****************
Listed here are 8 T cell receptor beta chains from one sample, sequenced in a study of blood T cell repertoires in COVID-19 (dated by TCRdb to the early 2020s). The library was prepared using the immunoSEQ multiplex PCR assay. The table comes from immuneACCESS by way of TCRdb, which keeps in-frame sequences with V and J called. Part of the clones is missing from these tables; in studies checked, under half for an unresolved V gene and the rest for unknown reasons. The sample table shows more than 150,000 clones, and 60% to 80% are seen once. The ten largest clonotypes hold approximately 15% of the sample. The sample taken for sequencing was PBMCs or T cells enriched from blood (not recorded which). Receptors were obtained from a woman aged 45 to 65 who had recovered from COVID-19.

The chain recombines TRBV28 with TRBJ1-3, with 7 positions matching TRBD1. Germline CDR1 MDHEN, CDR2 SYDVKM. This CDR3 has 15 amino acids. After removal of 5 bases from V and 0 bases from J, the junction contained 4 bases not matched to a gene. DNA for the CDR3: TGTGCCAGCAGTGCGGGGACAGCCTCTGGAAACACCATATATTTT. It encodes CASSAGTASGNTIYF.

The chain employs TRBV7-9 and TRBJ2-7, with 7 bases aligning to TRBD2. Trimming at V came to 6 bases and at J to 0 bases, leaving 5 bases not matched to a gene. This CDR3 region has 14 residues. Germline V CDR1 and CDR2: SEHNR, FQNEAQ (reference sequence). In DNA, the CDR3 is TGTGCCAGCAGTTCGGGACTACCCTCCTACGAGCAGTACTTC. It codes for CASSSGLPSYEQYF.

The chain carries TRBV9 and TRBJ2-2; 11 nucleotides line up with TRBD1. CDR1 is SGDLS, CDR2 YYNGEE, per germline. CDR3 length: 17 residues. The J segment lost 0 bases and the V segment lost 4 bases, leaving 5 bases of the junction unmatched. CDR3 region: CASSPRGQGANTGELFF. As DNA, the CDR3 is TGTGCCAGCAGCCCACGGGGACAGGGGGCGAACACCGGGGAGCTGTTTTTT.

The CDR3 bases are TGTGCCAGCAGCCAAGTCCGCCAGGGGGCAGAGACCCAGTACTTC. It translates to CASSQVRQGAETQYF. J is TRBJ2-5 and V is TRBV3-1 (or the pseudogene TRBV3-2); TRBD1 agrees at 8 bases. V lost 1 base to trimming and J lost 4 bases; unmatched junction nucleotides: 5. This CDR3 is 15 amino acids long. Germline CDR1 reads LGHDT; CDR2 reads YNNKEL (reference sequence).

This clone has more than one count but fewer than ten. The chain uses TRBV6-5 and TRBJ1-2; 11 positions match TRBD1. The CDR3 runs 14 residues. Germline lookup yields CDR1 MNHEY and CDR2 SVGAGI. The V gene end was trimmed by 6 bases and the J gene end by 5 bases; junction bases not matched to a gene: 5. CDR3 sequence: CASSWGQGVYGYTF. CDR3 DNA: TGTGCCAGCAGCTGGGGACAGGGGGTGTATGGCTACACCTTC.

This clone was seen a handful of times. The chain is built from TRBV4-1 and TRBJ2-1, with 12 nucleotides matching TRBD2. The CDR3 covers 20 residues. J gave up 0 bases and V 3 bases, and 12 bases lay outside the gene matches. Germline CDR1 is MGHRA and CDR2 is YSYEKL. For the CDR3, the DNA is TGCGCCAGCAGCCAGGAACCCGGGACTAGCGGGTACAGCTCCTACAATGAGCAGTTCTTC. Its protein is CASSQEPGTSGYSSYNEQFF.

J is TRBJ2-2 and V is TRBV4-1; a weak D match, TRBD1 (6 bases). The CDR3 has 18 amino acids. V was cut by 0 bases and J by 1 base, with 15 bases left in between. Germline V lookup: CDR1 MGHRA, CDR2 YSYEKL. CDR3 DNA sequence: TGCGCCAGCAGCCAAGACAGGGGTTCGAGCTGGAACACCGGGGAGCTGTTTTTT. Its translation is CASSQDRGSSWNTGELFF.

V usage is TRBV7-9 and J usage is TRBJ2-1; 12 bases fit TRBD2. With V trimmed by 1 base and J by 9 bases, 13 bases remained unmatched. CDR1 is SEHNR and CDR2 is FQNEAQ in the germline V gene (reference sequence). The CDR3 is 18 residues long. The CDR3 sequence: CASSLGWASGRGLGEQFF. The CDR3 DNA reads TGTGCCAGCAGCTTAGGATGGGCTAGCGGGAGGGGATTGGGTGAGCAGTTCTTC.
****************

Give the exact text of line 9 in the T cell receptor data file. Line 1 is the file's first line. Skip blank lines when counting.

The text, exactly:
V usage is TRBV7-9 and J usage is TRBJ2-1; 12 bases fit TRBD2. With V trimmed by 1 base and J by 9 bases, 13 bases remained unmatched. CDR1 is SEHNR and CDR2 is FQNEAQ in the germline V gene (reference sequence). The CDR3 is 18 residues long. The CDR3 sequence: CASSLGWASGRGLGEQFF. The CDR3 DNA reads TGTGCCAGCAGCTTAGGATGGGCTAGCGGGAGGGGATTGGGTGAGCAGTTCTTC.